Gardner Syndrome Treatment & Management

Updated: Sep 14, 2018
  • Author: Hemant Singhal, MD, MBBS, MBA, FRCS(Edin), FRCS, FRCSC; Chief Editor: John Geibel, MD, DSc, MSc, AGAF  more...
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Treatment

Approach Considerations

The presence of colonic polyps carpeting the colon is an indication for surgical treatment. Prophylactic surgery is the only curative treatment. There has long been debate regarding surgical choices for prophylaxis in familial adenomatous polyposis (FAP). The choices are as follows:

Contraindications for surgery in patients with polyps blanketing the colon are relative. Because these polyps eventually undergo malignant degeneration in 100% of cases, contraindications for surgery are limited to those general medical conditions that would make survival from general anesthesia and a prolonged operation unlikely.

Because the natural history of the progression of these polyps occurs over several years, surgery also may not be warranted in patients with medical conditions that make their survival likely to be less than a couple of years.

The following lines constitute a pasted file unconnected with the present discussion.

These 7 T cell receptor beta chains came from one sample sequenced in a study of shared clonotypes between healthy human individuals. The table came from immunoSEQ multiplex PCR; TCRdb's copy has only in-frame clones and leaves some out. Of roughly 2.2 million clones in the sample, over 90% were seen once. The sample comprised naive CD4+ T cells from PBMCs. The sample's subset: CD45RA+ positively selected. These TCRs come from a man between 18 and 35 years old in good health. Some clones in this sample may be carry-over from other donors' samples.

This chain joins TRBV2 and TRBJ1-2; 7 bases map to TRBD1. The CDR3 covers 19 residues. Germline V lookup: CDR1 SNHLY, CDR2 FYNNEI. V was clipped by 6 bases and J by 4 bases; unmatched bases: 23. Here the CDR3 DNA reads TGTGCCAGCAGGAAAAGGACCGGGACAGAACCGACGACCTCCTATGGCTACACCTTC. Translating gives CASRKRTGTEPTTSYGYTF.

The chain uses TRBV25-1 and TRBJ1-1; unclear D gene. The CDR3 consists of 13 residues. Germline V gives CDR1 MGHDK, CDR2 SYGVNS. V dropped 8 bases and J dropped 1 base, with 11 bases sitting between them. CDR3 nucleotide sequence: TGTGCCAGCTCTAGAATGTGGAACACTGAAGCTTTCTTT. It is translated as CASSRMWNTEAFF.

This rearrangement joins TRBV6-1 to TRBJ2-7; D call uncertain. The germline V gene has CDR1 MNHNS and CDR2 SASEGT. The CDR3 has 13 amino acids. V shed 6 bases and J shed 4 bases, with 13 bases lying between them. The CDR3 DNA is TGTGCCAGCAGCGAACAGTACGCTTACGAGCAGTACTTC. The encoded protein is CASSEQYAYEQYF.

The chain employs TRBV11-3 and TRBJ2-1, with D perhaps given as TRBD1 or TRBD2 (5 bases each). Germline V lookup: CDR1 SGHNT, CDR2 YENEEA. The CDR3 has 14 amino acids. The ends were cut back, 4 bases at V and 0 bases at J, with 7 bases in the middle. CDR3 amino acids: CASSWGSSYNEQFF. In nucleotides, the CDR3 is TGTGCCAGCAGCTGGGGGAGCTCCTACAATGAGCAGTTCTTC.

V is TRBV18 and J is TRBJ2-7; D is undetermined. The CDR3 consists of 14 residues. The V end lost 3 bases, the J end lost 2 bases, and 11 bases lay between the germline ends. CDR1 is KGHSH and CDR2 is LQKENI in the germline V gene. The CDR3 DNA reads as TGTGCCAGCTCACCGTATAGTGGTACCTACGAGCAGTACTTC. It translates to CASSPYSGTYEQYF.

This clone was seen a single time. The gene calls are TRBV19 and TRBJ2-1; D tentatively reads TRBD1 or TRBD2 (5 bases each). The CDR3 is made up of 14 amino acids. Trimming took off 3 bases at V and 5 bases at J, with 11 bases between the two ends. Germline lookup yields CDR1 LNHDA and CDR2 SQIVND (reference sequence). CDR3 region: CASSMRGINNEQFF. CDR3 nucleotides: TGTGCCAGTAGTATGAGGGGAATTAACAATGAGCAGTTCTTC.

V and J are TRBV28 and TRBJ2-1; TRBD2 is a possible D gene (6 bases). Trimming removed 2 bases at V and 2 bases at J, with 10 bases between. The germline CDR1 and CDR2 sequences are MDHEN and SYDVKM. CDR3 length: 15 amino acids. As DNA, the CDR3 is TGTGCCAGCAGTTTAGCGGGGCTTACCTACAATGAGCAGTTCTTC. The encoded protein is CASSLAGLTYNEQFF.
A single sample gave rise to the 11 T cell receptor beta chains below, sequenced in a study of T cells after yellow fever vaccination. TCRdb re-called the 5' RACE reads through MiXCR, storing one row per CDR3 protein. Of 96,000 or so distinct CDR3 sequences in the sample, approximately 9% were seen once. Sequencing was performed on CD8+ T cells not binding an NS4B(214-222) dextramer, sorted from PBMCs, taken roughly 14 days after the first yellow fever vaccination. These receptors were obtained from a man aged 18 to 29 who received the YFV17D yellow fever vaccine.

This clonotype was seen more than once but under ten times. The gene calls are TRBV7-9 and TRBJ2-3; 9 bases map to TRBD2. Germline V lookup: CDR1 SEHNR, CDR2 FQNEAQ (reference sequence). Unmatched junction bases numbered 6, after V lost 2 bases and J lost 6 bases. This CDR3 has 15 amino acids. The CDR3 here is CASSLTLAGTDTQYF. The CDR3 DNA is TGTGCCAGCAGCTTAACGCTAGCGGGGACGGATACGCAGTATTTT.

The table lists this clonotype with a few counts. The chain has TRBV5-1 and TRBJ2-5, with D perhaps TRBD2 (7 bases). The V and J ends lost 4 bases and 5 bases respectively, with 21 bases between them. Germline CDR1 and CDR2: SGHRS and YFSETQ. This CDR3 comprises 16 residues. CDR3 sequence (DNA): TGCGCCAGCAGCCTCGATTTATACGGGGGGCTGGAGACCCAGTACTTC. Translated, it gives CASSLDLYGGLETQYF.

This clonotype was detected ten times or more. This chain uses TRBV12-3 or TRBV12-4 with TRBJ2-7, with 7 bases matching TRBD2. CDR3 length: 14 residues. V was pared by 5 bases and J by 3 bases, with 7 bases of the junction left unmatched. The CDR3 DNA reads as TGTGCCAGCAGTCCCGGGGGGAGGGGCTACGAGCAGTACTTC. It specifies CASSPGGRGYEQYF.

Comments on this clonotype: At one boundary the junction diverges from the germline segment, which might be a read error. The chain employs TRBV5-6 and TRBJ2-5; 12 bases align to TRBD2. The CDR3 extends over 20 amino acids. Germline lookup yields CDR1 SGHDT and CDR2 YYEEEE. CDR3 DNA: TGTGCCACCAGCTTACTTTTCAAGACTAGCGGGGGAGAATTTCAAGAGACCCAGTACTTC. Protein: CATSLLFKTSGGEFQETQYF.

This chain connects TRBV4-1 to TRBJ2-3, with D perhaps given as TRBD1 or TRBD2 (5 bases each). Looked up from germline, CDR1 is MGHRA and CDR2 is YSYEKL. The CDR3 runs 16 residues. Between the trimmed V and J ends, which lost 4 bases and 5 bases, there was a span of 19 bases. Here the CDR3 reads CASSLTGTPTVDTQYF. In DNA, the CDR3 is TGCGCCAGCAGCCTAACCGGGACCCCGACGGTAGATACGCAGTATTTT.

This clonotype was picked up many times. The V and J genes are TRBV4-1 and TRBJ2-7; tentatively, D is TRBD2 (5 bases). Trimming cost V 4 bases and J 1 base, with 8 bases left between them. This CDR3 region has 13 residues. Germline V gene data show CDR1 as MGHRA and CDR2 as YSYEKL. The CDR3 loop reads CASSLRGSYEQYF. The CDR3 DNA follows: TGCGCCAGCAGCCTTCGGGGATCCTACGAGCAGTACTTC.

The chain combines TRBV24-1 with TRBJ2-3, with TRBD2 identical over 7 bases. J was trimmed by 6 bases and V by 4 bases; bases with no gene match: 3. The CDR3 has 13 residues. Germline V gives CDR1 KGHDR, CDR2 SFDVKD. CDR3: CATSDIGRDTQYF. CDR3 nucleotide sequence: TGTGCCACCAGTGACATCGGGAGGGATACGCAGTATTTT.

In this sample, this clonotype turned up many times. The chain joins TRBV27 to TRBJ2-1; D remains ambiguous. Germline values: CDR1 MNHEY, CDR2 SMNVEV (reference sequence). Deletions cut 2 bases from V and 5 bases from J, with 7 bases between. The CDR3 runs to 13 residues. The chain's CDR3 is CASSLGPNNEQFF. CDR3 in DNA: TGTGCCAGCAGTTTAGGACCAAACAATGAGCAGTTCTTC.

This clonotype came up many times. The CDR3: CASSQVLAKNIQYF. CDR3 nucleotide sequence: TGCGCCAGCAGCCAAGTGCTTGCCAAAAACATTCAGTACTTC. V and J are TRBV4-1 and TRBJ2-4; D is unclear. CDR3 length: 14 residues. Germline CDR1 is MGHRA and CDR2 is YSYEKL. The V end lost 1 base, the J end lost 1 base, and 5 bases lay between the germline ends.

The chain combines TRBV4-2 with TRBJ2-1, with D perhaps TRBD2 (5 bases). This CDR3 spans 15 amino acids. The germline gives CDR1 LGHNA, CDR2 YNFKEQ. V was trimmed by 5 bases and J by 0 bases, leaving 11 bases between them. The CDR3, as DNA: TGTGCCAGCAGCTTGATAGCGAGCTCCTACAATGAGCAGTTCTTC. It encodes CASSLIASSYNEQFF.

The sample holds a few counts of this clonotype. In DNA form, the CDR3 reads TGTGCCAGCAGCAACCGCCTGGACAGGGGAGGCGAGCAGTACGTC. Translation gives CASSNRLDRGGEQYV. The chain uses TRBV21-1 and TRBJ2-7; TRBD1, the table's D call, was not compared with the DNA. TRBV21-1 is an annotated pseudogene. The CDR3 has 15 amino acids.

Finally, the presence of significant metastatic disease is also a relative contraindication for curative surgery. Surgery is still appropriate for palliation in the presence of obstruction, perforation, or hemorrhage.

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Medical Therapy

Sulindac, a long-acting derivative of indomethacin, has been shown to produce regression of rectal polyps in 80% of cases of FAP, after the patient has undergone total colectomy. [13, 14] The drug's beneficial property is postulated to be sulindac's prostaglandin-inhibiting effects. It is recommended in any patient with rectal polyps after total colectomy. Some authors advocate the use of tamoxifen, which also has prostaglandin-inhibiting properties, either alone or in combination with sulindac. Currently, sulindac, tamoxifen, or a combination of both is recommended for desmoid polyps of the abdominal wall or for extra-abdominal manifestations of FAP.